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Legislative Update
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AMHCA's Policy Agenda Moves Forward in Difficult Environment

By James K. Finley
Director of Public Policy

AMHCA remains engaged on a number of important issues this fall while Congress remains severely divided and often paralyzed by fundamental political and ideological differences. Although congressional deadlock threatens to delay progress on matters of great concern to our members, we continue to educate decision-makers about our members’ needs and to make significant progress on our policy agenda. Following is an update on our major concerns.


Past-due TRICARE rules that will implement clinical mental health counselor (CMHC) independent provider status are still under internal review within the Administration. We understand that draft rules have been forwarded up through administrative channels and are awaiting final clearance from the Office of Management and Budget. The rules are required under a law enacted earlier this year that was sought by AMHCA and its coalition partners. 

TRICARE staff will not predict when the rules will be released, although they have indicated the proposal is moving up the chain of command. AMHCA staff anticipates the rules will be influenced by recent CMHC provider requirements issued by the Department of Veterans Affairs and the U.S. Army.


The Department of Veterans Affairs (VA) is advertising a few more positions open to CMHCs although the number of openings remains very small. Last month our coalition learned that the Office of Personnel Management would not issue job standards defining CMHCs as a discreet professional group from other behavioral health professions.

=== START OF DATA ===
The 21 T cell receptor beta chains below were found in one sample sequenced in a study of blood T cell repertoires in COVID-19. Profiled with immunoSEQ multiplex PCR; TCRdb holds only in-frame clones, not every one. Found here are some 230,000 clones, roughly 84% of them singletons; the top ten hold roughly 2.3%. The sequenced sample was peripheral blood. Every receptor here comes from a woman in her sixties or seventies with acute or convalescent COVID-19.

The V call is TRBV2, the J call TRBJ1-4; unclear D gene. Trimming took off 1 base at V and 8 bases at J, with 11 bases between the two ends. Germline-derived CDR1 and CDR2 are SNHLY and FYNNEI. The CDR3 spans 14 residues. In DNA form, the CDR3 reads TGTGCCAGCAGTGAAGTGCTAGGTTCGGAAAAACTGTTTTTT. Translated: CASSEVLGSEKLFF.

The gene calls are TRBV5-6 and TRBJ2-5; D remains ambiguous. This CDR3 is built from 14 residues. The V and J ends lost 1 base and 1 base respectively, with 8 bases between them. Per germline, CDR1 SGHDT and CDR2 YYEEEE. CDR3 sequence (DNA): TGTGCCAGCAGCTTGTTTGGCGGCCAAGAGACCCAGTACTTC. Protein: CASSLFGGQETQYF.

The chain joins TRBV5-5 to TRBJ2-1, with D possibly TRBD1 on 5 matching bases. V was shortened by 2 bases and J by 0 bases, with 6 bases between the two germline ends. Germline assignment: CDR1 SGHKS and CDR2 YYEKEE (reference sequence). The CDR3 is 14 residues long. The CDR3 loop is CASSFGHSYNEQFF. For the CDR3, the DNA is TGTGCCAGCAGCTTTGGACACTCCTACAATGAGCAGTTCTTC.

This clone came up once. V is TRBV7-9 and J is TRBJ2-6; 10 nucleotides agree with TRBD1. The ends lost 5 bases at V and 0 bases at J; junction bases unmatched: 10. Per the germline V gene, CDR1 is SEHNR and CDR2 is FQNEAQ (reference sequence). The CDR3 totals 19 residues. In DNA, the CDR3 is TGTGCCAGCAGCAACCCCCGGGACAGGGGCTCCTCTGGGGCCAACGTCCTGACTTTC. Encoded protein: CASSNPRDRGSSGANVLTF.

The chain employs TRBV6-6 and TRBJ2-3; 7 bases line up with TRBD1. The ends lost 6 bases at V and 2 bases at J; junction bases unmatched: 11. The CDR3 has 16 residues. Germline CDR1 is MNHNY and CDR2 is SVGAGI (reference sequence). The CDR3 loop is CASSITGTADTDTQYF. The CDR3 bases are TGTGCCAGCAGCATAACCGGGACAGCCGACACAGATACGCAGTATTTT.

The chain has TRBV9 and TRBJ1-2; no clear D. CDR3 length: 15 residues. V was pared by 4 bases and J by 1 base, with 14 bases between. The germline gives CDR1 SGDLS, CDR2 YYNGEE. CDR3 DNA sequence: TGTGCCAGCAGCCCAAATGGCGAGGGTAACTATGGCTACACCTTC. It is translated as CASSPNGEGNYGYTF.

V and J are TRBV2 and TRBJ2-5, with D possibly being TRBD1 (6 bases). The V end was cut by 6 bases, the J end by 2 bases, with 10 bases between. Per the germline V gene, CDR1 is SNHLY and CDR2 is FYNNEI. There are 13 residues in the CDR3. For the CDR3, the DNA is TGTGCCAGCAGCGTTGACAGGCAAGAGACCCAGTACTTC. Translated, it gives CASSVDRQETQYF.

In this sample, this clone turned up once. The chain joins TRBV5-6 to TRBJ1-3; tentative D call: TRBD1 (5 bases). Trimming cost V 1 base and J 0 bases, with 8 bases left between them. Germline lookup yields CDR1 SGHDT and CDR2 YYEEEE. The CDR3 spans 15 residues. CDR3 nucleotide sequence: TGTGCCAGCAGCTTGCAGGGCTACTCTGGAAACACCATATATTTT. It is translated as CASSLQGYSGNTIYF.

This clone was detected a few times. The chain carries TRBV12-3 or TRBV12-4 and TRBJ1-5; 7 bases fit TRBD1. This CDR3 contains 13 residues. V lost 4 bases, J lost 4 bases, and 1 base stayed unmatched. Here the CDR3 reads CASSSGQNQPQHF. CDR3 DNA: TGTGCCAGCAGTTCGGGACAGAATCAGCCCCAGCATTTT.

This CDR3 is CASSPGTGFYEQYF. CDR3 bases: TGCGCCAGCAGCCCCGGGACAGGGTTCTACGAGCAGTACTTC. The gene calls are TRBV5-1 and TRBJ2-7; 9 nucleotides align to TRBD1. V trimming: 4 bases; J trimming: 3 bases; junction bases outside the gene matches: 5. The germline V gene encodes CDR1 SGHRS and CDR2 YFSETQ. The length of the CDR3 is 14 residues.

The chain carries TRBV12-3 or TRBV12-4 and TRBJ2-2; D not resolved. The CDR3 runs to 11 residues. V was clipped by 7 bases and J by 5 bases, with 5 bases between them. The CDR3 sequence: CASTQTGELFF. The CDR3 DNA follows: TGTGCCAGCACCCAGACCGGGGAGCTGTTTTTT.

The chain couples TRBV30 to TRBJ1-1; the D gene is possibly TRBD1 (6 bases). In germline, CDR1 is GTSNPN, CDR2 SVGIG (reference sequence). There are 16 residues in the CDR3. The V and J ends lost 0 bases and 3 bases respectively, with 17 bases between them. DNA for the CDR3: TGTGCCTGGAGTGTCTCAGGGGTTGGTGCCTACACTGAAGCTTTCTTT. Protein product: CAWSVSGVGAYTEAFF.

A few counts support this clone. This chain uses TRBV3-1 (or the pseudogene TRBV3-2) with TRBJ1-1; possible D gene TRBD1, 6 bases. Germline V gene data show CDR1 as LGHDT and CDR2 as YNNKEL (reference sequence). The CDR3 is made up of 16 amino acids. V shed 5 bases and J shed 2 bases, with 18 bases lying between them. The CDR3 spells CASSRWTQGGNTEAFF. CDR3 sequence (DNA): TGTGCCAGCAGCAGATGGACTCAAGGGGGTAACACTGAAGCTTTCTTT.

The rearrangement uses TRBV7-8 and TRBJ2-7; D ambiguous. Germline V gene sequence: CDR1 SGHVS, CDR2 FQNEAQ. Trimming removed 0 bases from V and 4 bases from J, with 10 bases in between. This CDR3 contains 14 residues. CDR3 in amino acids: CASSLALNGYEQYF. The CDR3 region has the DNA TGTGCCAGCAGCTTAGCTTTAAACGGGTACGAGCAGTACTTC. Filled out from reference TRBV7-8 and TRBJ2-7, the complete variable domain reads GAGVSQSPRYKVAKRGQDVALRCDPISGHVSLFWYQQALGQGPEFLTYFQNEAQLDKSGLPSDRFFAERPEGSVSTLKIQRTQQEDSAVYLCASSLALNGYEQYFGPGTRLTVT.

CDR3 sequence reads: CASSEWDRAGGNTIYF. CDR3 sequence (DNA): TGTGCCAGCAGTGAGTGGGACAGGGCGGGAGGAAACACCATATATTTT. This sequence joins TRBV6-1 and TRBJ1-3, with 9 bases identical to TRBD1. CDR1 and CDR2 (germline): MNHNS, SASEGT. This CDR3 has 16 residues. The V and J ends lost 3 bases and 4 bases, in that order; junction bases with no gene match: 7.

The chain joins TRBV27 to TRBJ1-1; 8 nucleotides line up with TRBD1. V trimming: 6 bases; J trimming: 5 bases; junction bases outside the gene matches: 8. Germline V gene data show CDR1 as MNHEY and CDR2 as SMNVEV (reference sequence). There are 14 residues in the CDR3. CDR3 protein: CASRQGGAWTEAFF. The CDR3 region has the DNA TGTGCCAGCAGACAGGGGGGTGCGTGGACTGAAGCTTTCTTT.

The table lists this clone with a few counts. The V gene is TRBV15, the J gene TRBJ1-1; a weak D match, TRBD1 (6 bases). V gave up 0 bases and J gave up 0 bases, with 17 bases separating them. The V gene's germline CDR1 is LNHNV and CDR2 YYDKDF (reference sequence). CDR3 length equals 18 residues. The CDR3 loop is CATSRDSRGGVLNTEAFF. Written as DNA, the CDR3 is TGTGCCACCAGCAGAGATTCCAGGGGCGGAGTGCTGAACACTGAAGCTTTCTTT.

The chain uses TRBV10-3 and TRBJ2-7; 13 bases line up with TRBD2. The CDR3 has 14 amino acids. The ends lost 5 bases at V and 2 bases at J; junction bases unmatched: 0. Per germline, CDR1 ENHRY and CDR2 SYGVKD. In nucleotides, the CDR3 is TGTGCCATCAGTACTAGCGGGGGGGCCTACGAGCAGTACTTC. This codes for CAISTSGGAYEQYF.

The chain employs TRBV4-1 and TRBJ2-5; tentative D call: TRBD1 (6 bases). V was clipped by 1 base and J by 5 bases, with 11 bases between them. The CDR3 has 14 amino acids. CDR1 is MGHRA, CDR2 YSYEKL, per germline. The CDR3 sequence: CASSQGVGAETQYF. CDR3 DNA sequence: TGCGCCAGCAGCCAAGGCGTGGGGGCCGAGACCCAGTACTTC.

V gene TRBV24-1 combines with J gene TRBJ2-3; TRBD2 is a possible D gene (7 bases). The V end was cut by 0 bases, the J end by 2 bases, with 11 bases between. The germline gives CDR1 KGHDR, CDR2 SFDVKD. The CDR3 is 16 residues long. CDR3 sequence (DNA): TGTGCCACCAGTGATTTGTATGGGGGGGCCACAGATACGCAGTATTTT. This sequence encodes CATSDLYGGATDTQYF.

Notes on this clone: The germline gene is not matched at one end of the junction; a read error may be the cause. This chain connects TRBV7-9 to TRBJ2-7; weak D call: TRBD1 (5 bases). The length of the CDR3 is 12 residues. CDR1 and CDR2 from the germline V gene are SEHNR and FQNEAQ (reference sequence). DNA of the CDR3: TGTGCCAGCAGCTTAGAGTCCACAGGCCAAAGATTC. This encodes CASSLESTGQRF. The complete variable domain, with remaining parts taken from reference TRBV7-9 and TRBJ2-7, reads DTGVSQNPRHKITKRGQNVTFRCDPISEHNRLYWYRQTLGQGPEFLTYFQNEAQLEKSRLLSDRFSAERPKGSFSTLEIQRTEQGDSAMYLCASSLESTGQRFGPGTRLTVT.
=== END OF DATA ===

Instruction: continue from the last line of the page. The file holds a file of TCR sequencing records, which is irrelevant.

Although separate CMHC job standards were promised by the VA in September 2010 when its rule was released, OPM recently declined to issue the standards, explaining that doing so would require more administrative time than it has available. 

AMHCA and its coalition partners are meeting with VA and Capitol Hill staff to assess what actions might be taken to reverse the OPM decision. In the meantime, both the VA and U.S. Army are authorized to recruit and hire CMHCs, using the positions standards of the related mental health professions. AMHCA policy leaders recently urged reversal of the OPM decision.

Medicare Legislation

AMHCA’s Medicare provider status legislation has now been introduced in both the House and Senate [S 604; Senators Ronald Lee Wyden (DOre.) and John Barrasso (RWyo.) / HR 2954; Rep. Barbara Lee (DCal.)]. A new House bill was introduced in late September and is known informally as the Tri-Caucus Bill. Our Medicare language was included in this “omnibus” bill, with many different provisions that address the health coverage needs of underserved populations. 

Medicare spending is currently being discussed by the congressional super committee on deficit reduction, but it is highly uncertain whether any recommendations for Medicare changes will be made by the committee. The divisive atmosphere in Congress has greatly limited legislators’ interest and ability to make changes or improvements in the program. 

One major challenge confronting Congress is the need to replace the existing Medicare payment formula for all independent Part B providers. Physicians and other independent outpatient practitioners face a 30 percent across-the-board payment cut for services occurring after January 1, 2012. 

This Medicare formula crisis offers a legislative vehicle for Medicare provisions, such as CMHC provider status legislation, but in the current budget climate, prospects for inclusion appear quite poor. Nevertheless, AMHCA and its coalition partners are pressing the Hill on our concerns, knowing our efforts will build momentum to pass our bill once the legislative environment has improved.